LibLink: Christine Jardine: The Women’s World Cup is a fantastic force for equality but it is only the start

The Women’s World Cup is on at the moment. Christine Jardine writes for the Independent about what this means for equality in sport.

As a child I loved playing football, and nagged my parents until they bought me my own football strip. But there were few people who didn’t find my girlish enthusiasm either amusing or something to frown upon.

This is why the knowledge that six million viewers thought it worthwhile to tune in to watch two teams enjoy a platform previous generations could only dream of filled my heart with joy.

But we are still far from equality – prize money, for example, is still much higher for men than for women:

The current Women’s World Champions – the USA – are pursuing a gender discrimination lawsuit against the U.S Soccer Federation, with the help of the Time’s Up Movement.

That movement was started to fight for women in all jobs and walks of life and now aims to secure justice for the American team. The United States women’s national team is the best in the world and has been for decades. The team has been ranked No.1 by FIFA for 10 of the last 11 years, has earned more for U.S. Soccer than the men’s team did, but yet the players are still paid significantly less.

These athletes are being forced to fight for their rights at the same time as competing to keep the world title, rather than having the luxury of simply focussing on the tournament. Something female athletes have faced for as long as they have been involved, just ask Billie Jean King, Kathrine Switzer or Serena Williams.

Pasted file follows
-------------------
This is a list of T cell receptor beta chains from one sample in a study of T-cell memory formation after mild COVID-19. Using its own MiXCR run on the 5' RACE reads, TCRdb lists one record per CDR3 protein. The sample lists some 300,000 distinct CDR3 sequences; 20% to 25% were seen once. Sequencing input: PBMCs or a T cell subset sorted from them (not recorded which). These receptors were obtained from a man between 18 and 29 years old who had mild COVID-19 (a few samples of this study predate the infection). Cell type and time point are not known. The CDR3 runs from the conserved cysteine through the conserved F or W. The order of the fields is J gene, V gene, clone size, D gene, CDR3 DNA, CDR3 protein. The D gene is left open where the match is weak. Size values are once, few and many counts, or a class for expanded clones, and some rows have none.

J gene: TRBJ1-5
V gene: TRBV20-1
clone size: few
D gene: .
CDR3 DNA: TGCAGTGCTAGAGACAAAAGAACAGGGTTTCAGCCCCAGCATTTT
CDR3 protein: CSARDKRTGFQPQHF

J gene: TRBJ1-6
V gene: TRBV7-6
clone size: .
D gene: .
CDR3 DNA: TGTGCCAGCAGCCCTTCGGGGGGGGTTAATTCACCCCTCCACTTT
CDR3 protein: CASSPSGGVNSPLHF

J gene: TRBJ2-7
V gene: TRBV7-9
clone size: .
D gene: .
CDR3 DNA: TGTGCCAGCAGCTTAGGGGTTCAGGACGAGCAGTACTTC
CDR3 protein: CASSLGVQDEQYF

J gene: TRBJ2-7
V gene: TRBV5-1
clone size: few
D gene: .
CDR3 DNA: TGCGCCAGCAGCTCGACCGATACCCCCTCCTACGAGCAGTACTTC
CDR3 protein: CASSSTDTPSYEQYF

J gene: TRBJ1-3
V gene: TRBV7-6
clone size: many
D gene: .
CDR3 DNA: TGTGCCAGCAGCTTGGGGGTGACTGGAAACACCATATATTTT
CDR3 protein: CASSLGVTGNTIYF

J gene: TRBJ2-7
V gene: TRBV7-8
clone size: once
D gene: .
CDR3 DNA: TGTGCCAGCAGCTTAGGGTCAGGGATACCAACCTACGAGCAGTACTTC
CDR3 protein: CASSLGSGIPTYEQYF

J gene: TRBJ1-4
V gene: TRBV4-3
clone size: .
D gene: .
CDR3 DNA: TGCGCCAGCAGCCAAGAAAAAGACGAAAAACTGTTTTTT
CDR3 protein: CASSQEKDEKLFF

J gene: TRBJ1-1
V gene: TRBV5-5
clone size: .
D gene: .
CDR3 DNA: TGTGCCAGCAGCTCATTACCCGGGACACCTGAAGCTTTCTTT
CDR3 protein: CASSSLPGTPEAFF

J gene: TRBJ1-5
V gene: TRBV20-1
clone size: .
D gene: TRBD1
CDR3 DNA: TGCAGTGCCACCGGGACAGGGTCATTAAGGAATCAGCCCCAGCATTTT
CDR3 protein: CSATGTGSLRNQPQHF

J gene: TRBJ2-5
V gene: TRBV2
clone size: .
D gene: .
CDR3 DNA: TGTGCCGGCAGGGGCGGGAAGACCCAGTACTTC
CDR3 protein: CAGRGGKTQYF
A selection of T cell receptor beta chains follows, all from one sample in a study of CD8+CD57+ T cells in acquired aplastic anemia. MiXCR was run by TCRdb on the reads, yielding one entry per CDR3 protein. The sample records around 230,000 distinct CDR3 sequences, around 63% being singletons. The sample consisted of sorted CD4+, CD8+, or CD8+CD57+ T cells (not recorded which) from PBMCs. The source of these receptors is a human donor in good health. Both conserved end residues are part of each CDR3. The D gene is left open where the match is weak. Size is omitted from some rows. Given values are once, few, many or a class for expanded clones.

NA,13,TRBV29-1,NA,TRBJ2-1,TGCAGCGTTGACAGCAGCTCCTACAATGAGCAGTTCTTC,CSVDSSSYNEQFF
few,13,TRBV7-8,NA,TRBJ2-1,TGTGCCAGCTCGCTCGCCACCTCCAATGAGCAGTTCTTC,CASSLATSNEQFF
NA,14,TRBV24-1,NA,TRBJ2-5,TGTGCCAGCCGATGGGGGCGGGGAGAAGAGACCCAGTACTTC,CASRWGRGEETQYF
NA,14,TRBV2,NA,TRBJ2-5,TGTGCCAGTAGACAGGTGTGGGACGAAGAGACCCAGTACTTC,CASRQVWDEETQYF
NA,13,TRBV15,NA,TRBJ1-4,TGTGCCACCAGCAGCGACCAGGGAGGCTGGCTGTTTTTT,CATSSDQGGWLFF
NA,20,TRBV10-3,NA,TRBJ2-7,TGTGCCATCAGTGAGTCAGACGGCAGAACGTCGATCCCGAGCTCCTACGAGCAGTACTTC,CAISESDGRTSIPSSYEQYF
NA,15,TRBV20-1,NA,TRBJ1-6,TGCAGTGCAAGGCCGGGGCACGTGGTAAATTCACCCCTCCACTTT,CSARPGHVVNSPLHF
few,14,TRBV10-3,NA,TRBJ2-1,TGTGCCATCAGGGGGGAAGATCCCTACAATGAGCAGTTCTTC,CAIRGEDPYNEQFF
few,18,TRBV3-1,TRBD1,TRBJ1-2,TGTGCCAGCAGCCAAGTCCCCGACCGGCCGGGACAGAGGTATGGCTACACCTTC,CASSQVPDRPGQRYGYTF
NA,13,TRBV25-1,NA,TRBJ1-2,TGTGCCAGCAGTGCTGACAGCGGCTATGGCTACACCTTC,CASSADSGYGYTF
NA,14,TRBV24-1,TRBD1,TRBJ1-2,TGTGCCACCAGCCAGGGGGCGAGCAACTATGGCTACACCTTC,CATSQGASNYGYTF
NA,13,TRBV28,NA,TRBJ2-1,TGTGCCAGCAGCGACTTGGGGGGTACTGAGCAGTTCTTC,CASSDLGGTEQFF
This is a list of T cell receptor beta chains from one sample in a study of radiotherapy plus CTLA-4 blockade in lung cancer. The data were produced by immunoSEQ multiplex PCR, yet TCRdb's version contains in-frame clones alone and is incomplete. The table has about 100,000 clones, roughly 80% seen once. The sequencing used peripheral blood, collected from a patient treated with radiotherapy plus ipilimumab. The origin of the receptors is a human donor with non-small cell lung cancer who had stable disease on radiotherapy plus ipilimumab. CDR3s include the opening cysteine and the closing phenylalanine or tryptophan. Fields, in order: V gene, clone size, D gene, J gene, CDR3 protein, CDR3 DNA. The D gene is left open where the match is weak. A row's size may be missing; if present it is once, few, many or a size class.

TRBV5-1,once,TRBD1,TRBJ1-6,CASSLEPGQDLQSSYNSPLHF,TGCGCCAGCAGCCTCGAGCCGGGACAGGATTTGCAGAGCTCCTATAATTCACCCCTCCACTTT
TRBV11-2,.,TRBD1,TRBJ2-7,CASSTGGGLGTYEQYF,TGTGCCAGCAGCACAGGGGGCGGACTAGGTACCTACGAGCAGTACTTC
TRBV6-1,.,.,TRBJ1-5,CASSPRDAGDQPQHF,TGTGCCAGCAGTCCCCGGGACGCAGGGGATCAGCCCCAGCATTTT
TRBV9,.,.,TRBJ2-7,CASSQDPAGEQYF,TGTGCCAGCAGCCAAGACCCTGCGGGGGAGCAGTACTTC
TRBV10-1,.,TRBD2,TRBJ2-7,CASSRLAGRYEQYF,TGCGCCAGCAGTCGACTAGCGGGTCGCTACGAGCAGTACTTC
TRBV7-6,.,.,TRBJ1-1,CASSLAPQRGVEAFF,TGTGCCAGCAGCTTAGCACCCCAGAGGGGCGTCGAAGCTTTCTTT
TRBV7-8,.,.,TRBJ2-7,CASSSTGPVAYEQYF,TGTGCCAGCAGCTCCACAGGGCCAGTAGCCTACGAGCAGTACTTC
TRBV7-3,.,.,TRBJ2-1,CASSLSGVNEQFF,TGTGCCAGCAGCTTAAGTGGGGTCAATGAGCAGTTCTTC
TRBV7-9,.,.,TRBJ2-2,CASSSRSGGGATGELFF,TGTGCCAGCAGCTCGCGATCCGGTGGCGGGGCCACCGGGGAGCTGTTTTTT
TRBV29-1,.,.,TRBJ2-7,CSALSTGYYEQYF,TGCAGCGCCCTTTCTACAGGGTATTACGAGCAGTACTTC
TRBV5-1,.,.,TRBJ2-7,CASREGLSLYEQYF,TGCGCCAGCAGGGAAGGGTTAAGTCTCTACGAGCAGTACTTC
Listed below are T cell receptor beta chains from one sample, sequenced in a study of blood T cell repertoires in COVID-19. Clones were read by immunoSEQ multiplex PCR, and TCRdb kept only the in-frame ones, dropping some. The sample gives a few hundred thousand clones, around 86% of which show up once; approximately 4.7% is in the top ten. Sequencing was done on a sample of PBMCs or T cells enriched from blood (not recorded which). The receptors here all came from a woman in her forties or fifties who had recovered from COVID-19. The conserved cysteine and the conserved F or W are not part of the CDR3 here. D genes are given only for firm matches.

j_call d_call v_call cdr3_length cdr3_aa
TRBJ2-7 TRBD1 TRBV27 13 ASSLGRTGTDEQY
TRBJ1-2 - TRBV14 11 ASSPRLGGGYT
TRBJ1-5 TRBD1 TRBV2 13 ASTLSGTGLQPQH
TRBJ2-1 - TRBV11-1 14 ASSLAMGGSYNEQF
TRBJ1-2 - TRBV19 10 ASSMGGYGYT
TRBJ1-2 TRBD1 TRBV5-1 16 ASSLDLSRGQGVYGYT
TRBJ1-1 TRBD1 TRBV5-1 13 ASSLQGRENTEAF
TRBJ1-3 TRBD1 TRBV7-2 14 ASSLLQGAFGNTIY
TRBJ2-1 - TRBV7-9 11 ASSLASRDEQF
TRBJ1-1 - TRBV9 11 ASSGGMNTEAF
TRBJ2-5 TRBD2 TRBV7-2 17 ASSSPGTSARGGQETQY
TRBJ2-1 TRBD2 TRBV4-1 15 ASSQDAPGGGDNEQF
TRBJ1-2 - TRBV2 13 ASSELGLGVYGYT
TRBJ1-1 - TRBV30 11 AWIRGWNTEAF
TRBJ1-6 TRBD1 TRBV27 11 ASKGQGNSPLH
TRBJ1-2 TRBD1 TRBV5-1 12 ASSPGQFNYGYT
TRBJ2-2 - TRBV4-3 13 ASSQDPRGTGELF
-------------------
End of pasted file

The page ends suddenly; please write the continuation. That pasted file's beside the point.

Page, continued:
You can read the whole article here. 

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6 Comments

  • Katharine Pindar 13th Jun '19 - 10:11am

    I love and still play football sometimes myself, so am all in favour of promoting women’s football. But I wish Christine as our party spokesperson on welfare had turned up at yesterday’s Commons debate on Inequality and Social Mobility, where she could have joined the SNP spokesperson in recommending Philip Alston’s devastating report on poverty and deprivation in Britain today and boosting his recommendations for urgent action. It was a case unfortunately of missing the ball.

  • It’s an interesting notion that “the Women’s World Cup is a fantastic force for equality but it is only the start”…… ‘Only the start’; is correct. It would be a good continuation of this start for Christine (as our DWP spokesperson) to give strong vocal support for the UN Report on Poverty in the UK – which stated :

    “14 million people, a fifth of the population, live in poverty. Four million of these are
    more than 50% below the poverty line,and 1.5 million are destitute, unable to afford basic essentials. The widely respected Institute for Fiscal Studies predicts a 7% rise in child poverty between 2015 and 2022, and various sources predict child poverty rates of as high as 40%. For almost one in every two children to be poor in twenty-first century Britain is not just a disgrace, but a social calamity and an economic disaster, all rolled into one”.

    Sadly, the 300 young women (plus their little ones) who came to our local foodbank last month had other things on their mind than playing football – and politicians of all shades need to respond to this.